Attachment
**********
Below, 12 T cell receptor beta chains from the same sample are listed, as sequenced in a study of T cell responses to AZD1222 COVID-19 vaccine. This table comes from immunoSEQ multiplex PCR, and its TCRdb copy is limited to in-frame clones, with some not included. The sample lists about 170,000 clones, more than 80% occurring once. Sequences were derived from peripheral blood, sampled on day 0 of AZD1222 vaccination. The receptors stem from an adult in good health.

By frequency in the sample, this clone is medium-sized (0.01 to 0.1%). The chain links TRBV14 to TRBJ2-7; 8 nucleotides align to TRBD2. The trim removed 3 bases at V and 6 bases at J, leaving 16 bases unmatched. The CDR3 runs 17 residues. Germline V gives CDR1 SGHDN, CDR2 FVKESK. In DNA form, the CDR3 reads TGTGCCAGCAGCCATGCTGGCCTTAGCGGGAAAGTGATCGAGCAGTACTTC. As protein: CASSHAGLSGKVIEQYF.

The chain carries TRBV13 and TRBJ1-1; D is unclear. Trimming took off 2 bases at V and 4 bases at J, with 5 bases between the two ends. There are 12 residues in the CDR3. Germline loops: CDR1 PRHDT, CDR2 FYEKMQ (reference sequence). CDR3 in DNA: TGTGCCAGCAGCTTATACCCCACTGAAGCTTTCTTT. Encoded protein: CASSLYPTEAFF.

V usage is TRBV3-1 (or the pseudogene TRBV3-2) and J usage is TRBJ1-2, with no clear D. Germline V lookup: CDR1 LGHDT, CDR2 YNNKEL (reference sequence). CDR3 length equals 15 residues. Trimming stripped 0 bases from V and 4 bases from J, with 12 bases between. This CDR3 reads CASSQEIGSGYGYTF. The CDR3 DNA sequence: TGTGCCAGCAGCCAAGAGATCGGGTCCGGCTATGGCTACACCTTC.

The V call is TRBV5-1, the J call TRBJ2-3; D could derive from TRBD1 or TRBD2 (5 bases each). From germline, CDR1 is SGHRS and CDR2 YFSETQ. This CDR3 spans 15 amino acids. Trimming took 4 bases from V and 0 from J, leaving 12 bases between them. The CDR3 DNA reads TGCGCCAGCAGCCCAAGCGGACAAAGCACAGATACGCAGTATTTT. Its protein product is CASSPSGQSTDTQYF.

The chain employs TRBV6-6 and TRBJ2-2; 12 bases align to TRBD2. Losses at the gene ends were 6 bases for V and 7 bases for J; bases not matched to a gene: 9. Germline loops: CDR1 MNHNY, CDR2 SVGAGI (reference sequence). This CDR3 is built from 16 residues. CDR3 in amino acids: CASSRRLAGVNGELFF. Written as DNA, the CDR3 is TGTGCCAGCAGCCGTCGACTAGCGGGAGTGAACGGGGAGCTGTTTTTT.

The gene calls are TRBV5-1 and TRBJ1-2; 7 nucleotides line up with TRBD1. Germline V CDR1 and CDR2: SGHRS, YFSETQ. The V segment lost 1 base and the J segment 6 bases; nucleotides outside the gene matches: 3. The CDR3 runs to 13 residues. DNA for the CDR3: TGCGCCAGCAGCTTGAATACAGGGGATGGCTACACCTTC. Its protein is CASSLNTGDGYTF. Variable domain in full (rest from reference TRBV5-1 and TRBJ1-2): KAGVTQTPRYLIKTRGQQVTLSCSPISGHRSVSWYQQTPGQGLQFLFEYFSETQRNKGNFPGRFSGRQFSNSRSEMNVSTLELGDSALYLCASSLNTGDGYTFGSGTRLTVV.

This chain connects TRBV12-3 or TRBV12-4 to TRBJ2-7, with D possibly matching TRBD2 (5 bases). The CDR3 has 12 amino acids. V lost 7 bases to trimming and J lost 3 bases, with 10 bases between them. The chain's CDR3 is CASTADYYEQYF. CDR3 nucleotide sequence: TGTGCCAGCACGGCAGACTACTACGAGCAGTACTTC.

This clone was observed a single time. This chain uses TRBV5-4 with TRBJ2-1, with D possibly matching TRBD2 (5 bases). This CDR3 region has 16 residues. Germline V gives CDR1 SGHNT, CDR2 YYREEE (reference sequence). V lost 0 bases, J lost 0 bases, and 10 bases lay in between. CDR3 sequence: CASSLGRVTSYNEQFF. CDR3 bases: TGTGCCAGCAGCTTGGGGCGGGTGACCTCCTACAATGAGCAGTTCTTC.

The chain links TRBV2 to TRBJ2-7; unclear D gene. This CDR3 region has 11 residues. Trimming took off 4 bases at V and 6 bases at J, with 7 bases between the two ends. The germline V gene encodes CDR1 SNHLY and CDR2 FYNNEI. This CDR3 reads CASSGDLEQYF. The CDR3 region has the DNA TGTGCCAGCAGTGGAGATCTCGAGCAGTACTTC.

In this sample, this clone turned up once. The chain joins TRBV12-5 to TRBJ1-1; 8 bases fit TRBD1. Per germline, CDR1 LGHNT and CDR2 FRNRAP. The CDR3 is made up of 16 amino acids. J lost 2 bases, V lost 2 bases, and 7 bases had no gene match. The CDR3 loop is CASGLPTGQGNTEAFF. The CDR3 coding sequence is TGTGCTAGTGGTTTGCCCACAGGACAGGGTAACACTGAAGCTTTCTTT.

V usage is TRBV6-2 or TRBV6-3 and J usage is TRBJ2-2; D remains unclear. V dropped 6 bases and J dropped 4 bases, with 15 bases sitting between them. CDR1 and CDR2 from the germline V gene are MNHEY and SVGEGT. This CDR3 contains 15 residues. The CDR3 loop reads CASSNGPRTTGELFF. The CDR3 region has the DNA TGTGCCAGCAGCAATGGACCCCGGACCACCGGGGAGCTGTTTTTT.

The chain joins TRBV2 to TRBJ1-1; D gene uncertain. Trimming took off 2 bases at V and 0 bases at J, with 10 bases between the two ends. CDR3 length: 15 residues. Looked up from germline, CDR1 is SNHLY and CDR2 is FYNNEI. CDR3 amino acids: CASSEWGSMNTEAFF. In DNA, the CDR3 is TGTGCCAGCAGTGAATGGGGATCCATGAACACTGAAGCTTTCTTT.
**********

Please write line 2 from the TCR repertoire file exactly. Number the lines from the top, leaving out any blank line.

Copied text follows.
By frequency in the sample, this clone is medium-sized (0.01 to 0.1%). The chain links TRBV14 to TRBJ2-7; 8 nucleotides align to TRBD2. The trim removed 3 bases at V and 6 bases at J, leaving 16 bases unmatched. The CDR3 runs 17 residues. Germline V gives CDR1 SGHDN, CDR2 FVKESK. In DNA form, the CDR3 reads TGTGCCAGCAGCCATGCTGGCCTTAGCGGGAAAGTGATCGAGCAGTACTTC. As protein: CASSHAGLSGKVIEQYF.